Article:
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Police Brutality Kills Freelance Journalist
Reporter Tashiev: a victim of Kyrgyz police
Ryskeldi Satkeev (ryskeldi64)     Print Article 
Published 2009-10-05 10:17 (KST)   
This article is lightly edited.  <Editor's Note>
The case of the outspoken, and now dead, journalist Almaz Tashiev reflects a current trend in the human rights environment in the Kyrgyz Republic.

The country is now a hostile environment for independent journalists and ordinary citizens alike.

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The small country of Kyrgyzstan, in Central Asia, was at the top of the news agenda during its 2005 "Tulip Revolution."

Many experts in the region believe the "Tulip Revolution" was sponsored and supported by the U.S. State Department via local NGOs and programs, even though the Americans had no significant problems with previous Kyrgyz President, Askar Akaev.

As a result of the Tulip Revolution, the opposition member Kurmanbek Bakiev took over the presidency.

He promised sweeping reforms in the country, including changes to the Constitution. However, since his rise to power, the Kyrgyz state transformed from "Island of Democracy" in Central Asia to a notorious regime backed by Russian political establishment of the Kremlin.

Kyrgyz journalists have been routinely intimidated, harassed, beaten and in some cases injured or killed under strangely similar circumstances.

Attacks on independent reporters have created a culture of fear in the journalism community. Many outspoken minds have left the country, seeking refuge in Western Europe and elsewhere.

Almaz Tashiev, 32, was a freelance journalist who worked for multiple news organizations including the Kyrgyz-language newspaper "Agym."

He died in hospital on July 12.

On July 4 Tashiev and his friend went to the local police department in the Nookat county -- Tashiev's home district -- where he applied for a replacement passport, a regular procedure in the Kyrgyz Republic.

What happened next was described by witnesses of Tashiev's severe beating outside the police station as an "absolute bacchanalia."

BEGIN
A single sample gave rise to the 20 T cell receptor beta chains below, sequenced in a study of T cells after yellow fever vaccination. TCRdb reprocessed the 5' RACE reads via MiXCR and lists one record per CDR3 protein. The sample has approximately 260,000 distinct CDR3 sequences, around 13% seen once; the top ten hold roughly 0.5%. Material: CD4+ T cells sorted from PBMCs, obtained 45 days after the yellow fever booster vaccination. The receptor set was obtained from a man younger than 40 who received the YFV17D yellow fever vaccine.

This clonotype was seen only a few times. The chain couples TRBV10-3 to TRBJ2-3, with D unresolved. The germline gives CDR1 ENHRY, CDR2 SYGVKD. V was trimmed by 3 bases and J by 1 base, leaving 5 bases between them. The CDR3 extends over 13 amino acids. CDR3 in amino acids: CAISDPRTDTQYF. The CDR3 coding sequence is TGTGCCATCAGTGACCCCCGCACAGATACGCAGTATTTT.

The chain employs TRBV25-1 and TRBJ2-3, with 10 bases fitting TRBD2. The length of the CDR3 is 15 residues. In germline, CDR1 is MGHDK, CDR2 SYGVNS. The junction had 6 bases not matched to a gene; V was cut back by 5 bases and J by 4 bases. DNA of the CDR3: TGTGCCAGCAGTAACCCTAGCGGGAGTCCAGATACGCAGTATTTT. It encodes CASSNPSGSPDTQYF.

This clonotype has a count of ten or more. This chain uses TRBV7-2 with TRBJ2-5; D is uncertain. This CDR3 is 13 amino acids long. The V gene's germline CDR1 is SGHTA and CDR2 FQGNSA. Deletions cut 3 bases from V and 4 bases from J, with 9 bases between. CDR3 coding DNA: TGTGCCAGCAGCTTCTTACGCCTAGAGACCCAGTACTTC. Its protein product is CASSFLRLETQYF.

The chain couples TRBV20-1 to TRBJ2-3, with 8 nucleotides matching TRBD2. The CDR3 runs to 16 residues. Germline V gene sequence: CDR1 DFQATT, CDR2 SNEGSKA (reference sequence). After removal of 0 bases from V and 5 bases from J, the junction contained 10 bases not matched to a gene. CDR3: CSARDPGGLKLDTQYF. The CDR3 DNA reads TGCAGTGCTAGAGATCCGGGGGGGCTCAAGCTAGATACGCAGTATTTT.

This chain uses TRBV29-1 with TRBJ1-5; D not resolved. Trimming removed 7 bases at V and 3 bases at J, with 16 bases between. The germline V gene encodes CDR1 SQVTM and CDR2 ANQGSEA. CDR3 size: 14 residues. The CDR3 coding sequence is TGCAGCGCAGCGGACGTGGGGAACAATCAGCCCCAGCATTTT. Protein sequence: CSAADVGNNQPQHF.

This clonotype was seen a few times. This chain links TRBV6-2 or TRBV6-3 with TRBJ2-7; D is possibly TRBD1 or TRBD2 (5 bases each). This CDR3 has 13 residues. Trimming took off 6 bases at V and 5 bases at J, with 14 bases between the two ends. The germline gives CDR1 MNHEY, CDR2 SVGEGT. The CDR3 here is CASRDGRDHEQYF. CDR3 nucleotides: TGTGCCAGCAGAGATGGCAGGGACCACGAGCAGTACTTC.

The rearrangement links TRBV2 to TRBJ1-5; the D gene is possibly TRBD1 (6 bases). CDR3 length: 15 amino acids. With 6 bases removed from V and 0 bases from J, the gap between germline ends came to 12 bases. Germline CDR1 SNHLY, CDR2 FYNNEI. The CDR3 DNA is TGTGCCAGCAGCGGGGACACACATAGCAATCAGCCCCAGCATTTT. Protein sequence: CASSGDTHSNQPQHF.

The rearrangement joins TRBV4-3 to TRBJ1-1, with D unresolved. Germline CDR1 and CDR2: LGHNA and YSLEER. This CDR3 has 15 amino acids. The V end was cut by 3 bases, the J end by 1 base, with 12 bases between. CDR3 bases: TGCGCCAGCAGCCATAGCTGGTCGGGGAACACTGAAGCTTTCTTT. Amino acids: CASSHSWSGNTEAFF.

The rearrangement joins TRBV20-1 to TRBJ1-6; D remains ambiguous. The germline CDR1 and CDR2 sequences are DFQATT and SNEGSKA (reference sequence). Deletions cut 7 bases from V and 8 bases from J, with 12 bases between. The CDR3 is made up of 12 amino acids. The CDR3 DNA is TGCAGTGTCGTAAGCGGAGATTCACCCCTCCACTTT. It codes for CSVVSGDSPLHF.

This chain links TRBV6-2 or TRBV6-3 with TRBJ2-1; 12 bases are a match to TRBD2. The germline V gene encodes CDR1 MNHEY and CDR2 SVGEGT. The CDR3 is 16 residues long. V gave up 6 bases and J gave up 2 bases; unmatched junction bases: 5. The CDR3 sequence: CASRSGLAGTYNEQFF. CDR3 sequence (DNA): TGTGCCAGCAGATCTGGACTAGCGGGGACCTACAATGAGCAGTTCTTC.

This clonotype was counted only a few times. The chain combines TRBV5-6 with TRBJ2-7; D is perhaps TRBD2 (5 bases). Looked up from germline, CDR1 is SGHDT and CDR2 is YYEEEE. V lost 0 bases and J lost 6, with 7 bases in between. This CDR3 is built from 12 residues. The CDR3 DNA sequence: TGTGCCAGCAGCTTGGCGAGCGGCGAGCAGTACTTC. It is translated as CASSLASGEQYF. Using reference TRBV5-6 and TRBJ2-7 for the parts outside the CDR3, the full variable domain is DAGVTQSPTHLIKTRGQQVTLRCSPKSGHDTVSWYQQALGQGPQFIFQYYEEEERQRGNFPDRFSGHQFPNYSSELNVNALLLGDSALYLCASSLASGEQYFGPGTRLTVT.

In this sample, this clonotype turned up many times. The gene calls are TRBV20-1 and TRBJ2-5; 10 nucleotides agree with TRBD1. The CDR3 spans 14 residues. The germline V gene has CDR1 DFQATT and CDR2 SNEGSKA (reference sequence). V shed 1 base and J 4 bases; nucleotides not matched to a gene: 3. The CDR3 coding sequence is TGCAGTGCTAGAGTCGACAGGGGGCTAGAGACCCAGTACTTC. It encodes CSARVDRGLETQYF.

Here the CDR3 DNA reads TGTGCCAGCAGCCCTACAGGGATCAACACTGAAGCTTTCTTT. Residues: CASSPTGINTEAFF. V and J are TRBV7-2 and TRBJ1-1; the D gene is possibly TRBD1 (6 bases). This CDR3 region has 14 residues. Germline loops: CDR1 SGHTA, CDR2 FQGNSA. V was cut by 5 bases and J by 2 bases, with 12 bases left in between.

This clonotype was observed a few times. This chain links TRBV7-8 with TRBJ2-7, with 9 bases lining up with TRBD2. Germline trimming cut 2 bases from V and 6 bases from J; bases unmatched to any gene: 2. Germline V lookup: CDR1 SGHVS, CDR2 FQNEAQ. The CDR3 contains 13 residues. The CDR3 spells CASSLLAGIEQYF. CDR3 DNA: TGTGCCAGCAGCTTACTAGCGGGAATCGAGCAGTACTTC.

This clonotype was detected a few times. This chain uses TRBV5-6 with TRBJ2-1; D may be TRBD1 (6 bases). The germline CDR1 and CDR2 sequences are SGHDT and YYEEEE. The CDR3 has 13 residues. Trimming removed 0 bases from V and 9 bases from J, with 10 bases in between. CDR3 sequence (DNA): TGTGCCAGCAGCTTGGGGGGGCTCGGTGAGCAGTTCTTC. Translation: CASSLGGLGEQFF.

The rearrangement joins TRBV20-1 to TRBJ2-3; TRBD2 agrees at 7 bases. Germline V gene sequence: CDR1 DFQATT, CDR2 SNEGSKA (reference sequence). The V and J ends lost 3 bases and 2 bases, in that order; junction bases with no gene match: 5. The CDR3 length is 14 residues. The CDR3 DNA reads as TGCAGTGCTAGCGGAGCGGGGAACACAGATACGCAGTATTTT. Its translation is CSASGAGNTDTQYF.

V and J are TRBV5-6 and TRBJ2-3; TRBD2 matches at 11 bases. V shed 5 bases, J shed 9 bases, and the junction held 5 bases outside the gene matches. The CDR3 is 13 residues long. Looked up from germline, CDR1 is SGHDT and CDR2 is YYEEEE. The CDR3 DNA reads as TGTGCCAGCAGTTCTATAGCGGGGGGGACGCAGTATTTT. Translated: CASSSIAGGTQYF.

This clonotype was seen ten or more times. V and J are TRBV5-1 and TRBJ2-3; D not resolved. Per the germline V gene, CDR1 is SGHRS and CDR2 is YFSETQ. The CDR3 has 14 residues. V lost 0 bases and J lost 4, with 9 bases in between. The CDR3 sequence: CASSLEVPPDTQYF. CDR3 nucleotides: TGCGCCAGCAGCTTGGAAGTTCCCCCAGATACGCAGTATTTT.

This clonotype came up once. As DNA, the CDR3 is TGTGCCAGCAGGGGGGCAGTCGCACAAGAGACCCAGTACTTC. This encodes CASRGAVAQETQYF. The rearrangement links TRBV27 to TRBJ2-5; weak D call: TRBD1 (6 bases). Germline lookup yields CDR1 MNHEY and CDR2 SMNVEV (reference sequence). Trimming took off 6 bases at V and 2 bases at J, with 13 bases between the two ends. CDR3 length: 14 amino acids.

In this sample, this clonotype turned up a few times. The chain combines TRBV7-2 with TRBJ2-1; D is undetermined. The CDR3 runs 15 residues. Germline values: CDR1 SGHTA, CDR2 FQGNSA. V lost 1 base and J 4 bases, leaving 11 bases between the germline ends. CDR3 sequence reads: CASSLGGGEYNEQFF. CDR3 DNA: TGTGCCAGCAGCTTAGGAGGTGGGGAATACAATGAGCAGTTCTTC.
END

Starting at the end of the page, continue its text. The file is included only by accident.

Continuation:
Radio Free Europe reported that Tashiev has been repeatedly beaten by group of five or six police officers. Some of the policemen were drunk, bystanders recalled. The Kyrgyz newspaper Aki Press reported that policemen allegedly beat the unconscious journalist for another 16 hours.

Tashiev was delivered to the local district clinic on July 5 at 9.35 am.
Tashiev in hospital
©2009 http://pics.livejournal.com/olegpanfilov2/pic/0022

Emergency workers described his injures as extremely life threatening. He suffered internal brain bleeding, heavy brain injury and concussion, which, seven days later, were the cause of his death.

A spokesman for the Internal Affairs Ministry of the Kyrgyz Republic announced the discharge of the Nookat district police chief and opened an investigation into the matter. Two police officers allegedly involved in beating were arrested.

Tashiev's relatives demanded an arrest of all the policemen who participated in crime. Residents of the town where beating scene took place are terrified by local police actions, Cholpon Satybaldieva, one of the witnesses who owns a small grocery shop near police station, said. Satybaldieva added that locals have been avoiding the police station. One of her friends told her to keep quiet or her shop will be burned down -- accidentally.

Almaz Tashiev was buried in his home town on July 13, 2009.
Tashiev's funeral, on July 13th, 2009
©2009 http://pics.livejournal.com/olegpanfilov1/pic/0022

©2009 OhmyNews
Other articles by reporter Ryskeldi Satkeev

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